Food & Spirit
A "delicious collection" of one woman's stories.
When you start reading Edie Clark's "Saturday Beans & Sunday Suppers" [Powersbridge Press, $14.95], you can feel your soul settle down, your heart rate slow. Word by elegant word, she pulls you into her quiet country life in New Hampshire and takes you through her days and decades of making the ordinary extraordinary.
Mostly she does it with what she calls her "kitchen stories" about food. Take the egg, for instance - it is a "fabulous package" that is "amazingly contained" and "perfectly hardy." She writes that, as she washes one, she "contemplated the idea of perfection. I never thought an egg would take me to such a place."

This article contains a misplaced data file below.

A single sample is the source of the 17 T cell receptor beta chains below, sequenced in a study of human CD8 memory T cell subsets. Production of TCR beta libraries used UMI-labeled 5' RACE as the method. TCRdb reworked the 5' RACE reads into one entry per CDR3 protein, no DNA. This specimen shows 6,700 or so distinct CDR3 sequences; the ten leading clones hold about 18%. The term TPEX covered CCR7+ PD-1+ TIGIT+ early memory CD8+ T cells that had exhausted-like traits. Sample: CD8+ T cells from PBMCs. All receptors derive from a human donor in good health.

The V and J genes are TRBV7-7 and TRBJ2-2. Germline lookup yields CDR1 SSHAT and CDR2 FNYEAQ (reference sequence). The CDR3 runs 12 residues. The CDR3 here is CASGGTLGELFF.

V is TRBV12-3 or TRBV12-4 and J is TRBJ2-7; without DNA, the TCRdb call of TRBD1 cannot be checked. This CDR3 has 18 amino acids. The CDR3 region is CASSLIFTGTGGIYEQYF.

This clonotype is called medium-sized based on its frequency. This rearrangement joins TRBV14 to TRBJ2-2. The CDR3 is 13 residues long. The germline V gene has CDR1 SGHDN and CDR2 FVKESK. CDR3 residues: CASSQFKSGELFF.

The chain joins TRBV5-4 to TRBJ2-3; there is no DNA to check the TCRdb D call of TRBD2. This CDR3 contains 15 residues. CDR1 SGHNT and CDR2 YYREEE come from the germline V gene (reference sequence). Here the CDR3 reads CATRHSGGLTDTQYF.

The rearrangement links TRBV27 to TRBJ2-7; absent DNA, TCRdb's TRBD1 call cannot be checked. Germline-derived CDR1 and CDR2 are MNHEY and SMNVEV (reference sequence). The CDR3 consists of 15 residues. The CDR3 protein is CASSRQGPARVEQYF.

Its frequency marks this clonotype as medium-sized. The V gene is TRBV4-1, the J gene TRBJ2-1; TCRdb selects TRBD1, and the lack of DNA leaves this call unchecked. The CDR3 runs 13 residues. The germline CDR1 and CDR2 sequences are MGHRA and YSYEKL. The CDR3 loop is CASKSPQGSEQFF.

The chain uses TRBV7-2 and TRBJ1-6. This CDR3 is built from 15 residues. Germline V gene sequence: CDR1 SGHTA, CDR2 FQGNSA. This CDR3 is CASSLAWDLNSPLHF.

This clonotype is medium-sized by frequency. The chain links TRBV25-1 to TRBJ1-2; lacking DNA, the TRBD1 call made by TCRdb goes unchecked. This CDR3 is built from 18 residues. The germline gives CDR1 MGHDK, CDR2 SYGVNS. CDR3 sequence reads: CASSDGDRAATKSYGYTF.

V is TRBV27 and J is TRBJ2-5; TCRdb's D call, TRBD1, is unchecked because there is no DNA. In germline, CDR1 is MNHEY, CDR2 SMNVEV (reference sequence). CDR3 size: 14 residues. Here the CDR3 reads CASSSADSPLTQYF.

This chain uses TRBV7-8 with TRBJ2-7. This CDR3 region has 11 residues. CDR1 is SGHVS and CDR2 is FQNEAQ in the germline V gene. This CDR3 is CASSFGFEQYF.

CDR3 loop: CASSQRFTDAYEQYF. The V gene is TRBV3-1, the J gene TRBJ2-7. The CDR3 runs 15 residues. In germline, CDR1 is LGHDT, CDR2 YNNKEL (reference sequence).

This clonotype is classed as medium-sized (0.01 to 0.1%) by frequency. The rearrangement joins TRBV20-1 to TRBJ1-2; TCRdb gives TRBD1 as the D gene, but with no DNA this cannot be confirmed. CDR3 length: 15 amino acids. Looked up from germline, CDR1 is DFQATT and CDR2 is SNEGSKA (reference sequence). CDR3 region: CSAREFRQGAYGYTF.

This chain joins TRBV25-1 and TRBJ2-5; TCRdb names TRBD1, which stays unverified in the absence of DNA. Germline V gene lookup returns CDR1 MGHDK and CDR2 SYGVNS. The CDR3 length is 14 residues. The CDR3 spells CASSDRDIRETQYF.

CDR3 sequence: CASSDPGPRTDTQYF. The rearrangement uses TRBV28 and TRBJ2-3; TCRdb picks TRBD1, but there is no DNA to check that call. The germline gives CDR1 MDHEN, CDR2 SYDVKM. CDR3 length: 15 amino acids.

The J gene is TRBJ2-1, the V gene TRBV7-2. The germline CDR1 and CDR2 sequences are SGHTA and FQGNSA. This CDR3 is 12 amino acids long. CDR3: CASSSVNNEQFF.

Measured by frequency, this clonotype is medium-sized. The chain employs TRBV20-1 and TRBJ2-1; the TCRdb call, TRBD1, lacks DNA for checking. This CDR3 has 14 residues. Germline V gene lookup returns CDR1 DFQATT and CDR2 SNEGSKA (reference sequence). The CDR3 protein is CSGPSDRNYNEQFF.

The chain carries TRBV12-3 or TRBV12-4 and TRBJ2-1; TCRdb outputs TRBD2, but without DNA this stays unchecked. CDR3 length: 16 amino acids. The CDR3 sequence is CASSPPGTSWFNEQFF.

In the book's first chapter you meet Aunt Peg, who introduces Clark to the world of food, and from that time on the joys and trials of Clark's life would be marked by meals of steamed lobster, cold cucumber soup, roast lamb, German apple pancakes and other culinary creations. Recipes end each of the chapters.
At one point Clark describes an experience that she "soaked up like warm sunshine." It is an apt description for how a reader is likely to experience her book. I did.